Bush: Homeland Security Is Government's 'Permanent Duty'
By Linda D. Kozaryn
American Forces Press Service
WASHINGTON, July 26, 2002 "America needs a group of dedicated professionals who wake up each morning with the overriding duty of protecting the American people," President Bush said today at the White House.
That's why he's creating a Cabinet-level Department of Homeland Security to unite the efforts of about 100 government entities whose responsibilities include some aspect of homeland security.
"For the first time, this new department will merge under one roof the capability to identify and assess threats to the homeland, to map those threats against vulnerabilities, and then to act to secure America," the president said.
The agencies within the new department will have other duties, he noted, but no higher responsibility than homeland security. "Protecting American citizens from harm is the first priority, and it must be the ruling priority of all of our government," he said.
The Homeland Security Department must prepare the American people for the "permanent duty" of defending the homeland, he said. "The No. 1 priority of this government and of future governments will be to protect the American people against terrorist attack."
The Homeland Security Department will control U.S. borders, preventing terrorists and weapons from entering the country. "We need to know who's coming in and why they're coming in and what they're bringing in with them, and whether or not they're leaving when they say they're going to leave," the president said.
The new department also will work with state and local first responders. "We need to be able to respond quickly and effectively to emergencies," he said. "We need good cooperation between the federal government, the state governments and the local governments."
The nation, Bush stressed, needs to bring the best scientists together to develop technologies that will detect biological, chemical and nuclear weapons and to discover drugs and treatments to protect U.S. citizens. "We need to harness the great genius of the American people to make sure that it's focused on the true threat of the 21st century," Bush said.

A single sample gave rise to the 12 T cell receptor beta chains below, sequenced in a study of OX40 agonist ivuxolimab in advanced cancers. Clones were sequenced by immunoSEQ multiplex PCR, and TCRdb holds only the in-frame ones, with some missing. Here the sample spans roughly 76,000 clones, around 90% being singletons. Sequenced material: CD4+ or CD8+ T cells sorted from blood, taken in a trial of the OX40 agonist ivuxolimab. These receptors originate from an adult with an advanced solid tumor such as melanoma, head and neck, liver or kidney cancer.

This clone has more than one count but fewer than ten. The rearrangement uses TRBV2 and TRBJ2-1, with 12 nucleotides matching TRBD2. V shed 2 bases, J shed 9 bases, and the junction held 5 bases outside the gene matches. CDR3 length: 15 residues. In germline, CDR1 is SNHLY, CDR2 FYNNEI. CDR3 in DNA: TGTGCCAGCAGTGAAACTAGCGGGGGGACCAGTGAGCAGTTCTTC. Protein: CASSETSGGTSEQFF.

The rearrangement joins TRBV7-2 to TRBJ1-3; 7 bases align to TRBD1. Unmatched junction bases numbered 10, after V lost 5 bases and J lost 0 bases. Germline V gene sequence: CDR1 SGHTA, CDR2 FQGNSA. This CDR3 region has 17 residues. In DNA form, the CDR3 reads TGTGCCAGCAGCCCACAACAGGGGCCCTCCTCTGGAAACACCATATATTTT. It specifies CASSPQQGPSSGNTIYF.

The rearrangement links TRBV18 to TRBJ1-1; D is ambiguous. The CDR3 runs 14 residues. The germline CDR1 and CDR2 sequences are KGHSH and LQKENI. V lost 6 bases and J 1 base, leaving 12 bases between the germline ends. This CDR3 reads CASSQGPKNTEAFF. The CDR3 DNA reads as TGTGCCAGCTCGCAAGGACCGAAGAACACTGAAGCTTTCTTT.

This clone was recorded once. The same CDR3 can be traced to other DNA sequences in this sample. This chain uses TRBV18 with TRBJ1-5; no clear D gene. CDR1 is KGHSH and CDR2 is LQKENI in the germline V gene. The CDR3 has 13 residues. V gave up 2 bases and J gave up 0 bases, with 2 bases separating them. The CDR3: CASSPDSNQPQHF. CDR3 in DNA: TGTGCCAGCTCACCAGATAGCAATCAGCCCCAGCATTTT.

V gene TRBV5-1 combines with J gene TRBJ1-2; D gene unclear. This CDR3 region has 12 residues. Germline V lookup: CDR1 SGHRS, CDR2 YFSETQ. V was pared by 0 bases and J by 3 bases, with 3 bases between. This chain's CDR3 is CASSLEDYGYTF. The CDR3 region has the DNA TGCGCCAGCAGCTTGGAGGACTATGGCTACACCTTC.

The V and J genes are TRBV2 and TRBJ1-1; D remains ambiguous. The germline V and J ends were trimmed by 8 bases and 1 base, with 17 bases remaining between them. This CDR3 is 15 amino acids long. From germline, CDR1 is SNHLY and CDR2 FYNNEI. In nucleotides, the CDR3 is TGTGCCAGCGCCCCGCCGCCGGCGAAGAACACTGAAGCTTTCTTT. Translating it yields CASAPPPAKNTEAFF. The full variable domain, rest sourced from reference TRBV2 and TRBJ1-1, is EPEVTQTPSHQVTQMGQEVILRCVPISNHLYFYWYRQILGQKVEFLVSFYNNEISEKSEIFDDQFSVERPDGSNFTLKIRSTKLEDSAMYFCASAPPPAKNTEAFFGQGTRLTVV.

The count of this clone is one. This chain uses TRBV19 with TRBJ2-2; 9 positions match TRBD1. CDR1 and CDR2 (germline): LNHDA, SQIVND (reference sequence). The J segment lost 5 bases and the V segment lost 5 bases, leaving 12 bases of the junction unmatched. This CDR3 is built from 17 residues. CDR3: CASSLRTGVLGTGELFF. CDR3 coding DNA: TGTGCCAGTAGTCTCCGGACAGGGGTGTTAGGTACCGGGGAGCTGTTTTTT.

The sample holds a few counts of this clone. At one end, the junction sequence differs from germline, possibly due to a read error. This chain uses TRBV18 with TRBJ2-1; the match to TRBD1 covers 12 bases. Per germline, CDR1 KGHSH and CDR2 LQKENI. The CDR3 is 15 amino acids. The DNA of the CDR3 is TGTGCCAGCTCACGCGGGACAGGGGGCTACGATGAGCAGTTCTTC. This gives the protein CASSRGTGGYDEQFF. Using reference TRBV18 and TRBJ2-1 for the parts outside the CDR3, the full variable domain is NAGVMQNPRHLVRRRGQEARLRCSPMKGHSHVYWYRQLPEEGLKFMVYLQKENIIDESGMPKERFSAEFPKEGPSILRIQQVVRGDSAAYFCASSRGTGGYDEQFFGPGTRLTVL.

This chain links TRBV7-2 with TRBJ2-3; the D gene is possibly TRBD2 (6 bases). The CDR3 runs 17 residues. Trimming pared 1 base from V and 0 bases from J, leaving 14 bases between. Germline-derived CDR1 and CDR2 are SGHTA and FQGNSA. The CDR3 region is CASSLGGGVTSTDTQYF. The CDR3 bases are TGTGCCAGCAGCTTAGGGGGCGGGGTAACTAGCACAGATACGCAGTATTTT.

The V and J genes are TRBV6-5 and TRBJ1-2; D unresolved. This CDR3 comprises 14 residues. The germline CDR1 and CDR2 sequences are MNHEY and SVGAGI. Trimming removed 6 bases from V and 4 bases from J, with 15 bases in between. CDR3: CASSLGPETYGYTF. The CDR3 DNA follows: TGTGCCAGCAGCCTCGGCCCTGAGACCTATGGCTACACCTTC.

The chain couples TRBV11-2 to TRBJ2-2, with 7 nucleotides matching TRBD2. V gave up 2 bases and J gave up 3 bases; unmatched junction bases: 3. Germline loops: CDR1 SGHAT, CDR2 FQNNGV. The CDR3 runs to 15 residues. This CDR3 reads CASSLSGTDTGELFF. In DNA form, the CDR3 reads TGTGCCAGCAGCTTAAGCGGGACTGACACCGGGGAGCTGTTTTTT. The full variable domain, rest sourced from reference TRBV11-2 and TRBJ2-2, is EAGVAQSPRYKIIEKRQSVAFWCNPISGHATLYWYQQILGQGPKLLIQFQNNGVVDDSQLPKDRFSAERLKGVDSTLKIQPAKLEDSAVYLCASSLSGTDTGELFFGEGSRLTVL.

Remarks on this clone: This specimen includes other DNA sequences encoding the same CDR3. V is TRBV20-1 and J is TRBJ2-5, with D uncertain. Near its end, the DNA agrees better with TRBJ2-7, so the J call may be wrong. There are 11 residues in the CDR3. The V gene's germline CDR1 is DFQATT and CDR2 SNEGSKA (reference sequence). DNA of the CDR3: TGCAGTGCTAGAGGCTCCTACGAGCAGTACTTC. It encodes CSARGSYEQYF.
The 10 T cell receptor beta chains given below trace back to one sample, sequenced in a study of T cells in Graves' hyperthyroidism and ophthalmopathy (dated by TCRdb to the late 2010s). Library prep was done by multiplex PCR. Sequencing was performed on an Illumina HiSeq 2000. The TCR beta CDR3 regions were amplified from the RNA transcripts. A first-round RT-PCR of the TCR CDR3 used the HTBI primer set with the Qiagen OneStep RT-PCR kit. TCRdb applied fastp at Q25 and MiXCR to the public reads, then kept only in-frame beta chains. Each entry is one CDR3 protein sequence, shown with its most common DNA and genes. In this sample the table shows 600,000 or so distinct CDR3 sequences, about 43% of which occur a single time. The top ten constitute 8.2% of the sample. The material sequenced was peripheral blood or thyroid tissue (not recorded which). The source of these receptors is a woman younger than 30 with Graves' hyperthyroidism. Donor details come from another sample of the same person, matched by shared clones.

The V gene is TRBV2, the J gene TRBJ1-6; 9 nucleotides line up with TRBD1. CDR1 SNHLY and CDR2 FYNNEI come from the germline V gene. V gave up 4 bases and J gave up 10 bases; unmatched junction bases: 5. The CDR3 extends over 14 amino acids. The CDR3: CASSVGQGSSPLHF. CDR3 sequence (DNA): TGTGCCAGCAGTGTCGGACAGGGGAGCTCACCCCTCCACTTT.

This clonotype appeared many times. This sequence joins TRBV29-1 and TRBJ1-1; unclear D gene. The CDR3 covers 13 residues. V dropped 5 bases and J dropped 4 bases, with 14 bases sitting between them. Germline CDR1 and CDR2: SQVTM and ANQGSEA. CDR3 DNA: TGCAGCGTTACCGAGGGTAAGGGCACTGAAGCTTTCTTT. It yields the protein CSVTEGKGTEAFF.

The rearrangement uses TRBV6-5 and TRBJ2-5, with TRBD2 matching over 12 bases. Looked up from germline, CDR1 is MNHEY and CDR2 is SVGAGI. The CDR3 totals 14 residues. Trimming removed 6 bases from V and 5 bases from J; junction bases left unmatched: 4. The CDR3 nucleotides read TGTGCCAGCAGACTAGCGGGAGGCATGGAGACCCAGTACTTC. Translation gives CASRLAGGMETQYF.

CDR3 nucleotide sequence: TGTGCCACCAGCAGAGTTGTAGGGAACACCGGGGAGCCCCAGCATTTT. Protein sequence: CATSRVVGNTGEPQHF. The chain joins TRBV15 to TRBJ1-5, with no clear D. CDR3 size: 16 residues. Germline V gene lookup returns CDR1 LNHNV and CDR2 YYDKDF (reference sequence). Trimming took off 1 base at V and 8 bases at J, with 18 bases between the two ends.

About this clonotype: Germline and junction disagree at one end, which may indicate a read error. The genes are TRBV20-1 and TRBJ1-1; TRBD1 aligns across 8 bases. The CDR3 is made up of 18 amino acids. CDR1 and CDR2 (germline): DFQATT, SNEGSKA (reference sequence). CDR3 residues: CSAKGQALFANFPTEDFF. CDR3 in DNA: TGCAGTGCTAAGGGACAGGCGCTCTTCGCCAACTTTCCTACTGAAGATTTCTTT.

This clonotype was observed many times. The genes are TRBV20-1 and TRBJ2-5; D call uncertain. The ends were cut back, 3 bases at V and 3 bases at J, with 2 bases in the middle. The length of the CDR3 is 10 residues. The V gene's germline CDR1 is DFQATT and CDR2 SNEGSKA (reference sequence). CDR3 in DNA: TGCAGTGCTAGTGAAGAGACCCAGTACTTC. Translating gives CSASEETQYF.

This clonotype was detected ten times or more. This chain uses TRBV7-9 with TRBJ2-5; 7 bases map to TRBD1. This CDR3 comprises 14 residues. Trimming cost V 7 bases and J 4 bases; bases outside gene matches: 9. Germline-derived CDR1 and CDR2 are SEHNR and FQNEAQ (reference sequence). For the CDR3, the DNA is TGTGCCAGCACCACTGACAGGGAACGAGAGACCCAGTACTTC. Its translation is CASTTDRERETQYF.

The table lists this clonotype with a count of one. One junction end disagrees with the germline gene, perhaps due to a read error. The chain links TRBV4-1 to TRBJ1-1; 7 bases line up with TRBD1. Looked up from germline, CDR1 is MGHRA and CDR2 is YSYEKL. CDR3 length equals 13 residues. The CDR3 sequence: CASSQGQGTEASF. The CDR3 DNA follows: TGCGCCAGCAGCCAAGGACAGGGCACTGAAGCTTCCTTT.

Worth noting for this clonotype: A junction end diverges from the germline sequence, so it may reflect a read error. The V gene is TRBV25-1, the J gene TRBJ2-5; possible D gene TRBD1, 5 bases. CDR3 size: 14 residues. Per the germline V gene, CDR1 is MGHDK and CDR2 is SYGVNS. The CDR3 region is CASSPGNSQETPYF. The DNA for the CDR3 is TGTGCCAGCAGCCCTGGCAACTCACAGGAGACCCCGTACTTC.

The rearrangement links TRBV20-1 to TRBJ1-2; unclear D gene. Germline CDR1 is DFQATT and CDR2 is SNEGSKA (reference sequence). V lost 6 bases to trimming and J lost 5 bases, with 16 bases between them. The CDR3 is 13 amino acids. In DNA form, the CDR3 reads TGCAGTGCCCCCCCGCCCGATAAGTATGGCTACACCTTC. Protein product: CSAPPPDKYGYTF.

Drawing on the knowledge and experience of every sector in America, he said, the new department "will work in a collaborative way with the people who care about America, and that's the American leadership -- at all levels of government -- and the American people."
The administration is now working with Congress to forge a bipartisan bill establishing the Homeland Security Department. "I believe we're making good progress and, of course, being the modest fellow that I am, I'm willing to recognize a good idea, even if it comes from Congress," the president said, drawing laughter from the audience of government leaders and first responders.
"Yet, it's important to understand this: I'm not going to accept legislation that limits or weakens the president's well-established authorities ... to exempt parts of government from federal labor management relations statute when it serves our national interests," he stressed.
"Every president since Jimmy Carter has used ... this statutory authority, and a time of war is the wrong time to weaken the president's ability to protect the American people," he said.
The new department must have the managerial flexibility to get the job done right, the president declared. "We can't be micromanaged.
Bush said he some unions in Washington believe that creating the new department is an administration attempt to undermine workers' basic rights. "I reject that as strongly as I can state it," he said.
"Flexibility" will not undermine federal workers' basic rights, the president said. Workers would retain whistle- blower protection, collective bargaining rights, and protection against unlawful discrimination.
"The new secretary must have the freedom to get the right people in the right job at the right time and to hold them accountable," Bush said. "He needs the ability to move money and resources quickly in response to new threats. We have all kinds of bureaucratic rules and obstacles, and when we face unprecedented threats like we're facing, we cannot have business as usual."
Bush said the nation must get the bill right, and leave "a legacy that will allow future senators, and future members of the House and a future president to say, 'I can better protect the homeland, thanks to what was done in the year 2002.'"